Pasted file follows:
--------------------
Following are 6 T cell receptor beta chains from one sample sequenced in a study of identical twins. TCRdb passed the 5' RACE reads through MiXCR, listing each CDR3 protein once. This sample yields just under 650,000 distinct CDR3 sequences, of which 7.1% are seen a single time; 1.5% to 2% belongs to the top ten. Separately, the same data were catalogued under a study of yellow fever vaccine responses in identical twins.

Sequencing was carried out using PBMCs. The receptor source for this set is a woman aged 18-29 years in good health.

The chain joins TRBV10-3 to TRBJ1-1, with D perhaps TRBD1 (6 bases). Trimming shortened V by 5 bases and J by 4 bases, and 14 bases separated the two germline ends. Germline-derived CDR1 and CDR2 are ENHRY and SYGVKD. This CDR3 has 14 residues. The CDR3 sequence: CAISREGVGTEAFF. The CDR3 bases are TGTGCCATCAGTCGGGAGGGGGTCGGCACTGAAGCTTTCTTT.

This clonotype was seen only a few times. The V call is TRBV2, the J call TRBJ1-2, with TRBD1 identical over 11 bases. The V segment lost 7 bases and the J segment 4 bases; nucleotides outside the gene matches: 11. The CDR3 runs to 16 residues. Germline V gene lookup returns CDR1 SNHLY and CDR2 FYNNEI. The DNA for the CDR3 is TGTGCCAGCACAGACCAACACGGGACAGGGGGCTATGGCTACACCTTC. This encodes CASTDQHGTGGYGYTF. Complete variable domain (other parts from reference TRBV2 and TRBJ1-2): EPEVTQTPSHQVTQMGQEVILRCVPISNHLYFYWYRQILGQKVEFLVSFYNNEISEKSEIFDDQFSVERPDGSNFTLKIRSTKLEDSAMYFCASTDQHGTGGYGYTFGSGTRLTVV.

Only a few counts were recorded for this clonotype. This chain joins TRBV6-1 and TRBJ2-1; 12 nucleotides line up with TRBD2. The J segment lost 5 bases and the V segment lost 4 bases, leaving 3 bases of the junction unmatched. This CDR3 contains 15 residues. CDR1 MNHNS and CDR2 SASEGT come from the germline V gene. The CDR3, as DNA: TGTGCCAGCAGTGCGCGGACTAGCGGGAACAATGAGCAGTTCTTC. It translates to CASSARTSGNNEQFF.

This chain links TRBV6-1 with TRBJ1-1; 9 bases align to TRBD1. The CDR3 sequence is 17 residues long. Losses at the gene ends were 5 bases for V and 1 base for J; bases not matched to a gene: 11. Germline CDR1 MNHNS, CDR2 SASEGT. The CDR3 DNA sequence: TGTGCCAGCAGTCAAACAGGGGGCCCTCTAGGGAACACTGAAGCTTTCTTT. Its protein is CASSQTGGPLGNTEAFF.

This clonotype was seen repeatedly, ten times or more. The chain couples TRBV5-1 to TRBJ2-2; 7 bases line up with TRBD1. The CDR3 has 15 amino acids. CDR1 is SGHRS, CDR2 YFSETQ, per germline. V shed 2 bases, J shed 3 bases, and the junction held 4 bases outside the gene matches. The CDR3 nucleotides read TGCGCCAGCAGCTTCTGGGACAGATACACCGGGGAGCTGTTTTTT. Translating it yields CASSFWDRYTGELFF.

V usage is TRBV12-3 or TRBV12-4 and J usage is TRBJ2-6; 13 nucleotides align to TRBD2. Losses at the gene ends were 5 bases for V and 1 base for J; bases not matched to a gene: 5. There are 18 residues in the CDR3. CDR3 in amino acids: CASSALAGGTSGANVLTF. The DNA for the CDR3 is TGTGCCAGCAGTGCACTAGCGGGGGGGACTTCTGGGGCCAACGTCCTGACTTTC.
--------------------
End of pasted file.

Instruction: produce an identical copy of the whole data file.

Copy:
Following are 6 T cell receptor beta chains from one sample sequenced in a study of identical twins. TCRdb passed the 5' RACE reads through MiXCR, listing each CDR3 protein once. This sample yields just under 650,000 distinct CDR3 sequences, of which 7.1% are seen a single time; 1.5% to 2% belongs to the top ten. Separately, the same data were catalogued under a study of yellow fever vaccine responses in identical twins.

Sequencing was carried out using PBMCs. The receptor source for this set is a woman aged 18-29 years in good health.

The chain joins TRBV10-3 to TRBJ1-1, with D perhaps TRBD1 (6 bases). Trimming shortened V by 5 bases and J by 4 bases, and 14 bases separated the two germline ends. Germline-derived CDR1 and CDR2 are ENHRY and SYGVKD. This CDR3 has 14 residues. The CDR3 sequence: CAISREGVGTEAFF. The CDR3 bases are TGTGCCATCAGTCGGGAGGGGGTCGGCACTGAAGCTTTCTTT.

This clonotype was seen only a few times. The V call is TRBV2, the J call TRBJ1-2, with TRBD1 identical over 11 bases. The V segment lost 7 bases and the J segment 4 bases; nucleotides outside the gene matches: 11. The CDR3 runs to 16 residues. Germline V gene lookup returns CDR1 SNHLY and CDR2 FYNNEI. The DNA for the CDR3 is TGTGCCAGCACAGACCAACACGGGACAGGGGGCTATGGCTACACCTTC. This encodes CASTDQHGTGGYGYTF. Complete variable domain (other parts from reference TRBV2 and TRBJ1-2): EPEVTQTPSHQVTQMGQEVILRCVPISNHLYFYWYRQILGQKVEFLVSFYNNEISEKSEIFDDQFSVERPDGSNFTLKIRSTKLEDSAMYFCASTDQHGTGGYGYTFGSGTRLTVV.

Only a few counts were recorded for this clonotype. This chain joins TRBV6-1 and TRBJ2-1; 12 nucleotides line up with TRBD2. The J segment lost 5 bases and the V segment lost 4 bases, leaving 3 bases of the junction unmatched. This CDR3 contains 15 residues. CDR1 MNHNS and CDR2 SASEGT come from the germline V gene. The CDR3, as DNA: TGTGCCAGCAGTGCGCGGACTAGCGGGAACAATGAGCAGTTCTTC. It translates to CASSARTSGNNEQFF.

This chain links TRBV6-1 with TRBJ1-1; 9 bases align to TRBD1. The CDR3 sequence is 17 residues long. Losses at the gene ends were 5 bases for V and 1 base for J; bases not matched to a gene: 11. Germline CDR1 MNHNS, CDR2 SASEGT. The CDR3 DNA sequence: TGTGCCAGCAGTCAAACAGGGGGCCCTCTAGGGAACACTGAAGCTTTCTTT. Its protein is CASSQTGGPLGNTEAFF.

This clonotype was seen repeatedly, ten times or more. The chain couples TRBV5-1 to TRBJ2-2; 7 bases line up with TRBD1. The CDR3 has 15 amino acids. CDR1 is SGHRS, CDR2 YFSETQ, per germline. V shed 2 bases, J shed 3 bases, and the junction held 4 bases outside the gene matches. The CDR3 nucleotides read TGCGCCAGCAGCTTCTGGGACAGATACACCGGGGAGCTGTTTTTT. Translating it yields CASSFWDRYTGELFF.

V usage is TRBV12-3 or TRBV12-4 and J usage is TRBJ2-6; 13 nucleotides align to TRBD2. Losses at the gene ends were 5 bases for V and 1 base for J; bases not matched to a gene: 5. There are 18 residues in the CDR3. CDR3 in amino acids: CASSALAGGTSGANVLTF. The DNA for the CDR3 is TGTGCCAGCAGTGCACTAGCGGGGGGGACTTCTGGGGCCAACGTCCTGACTTTC.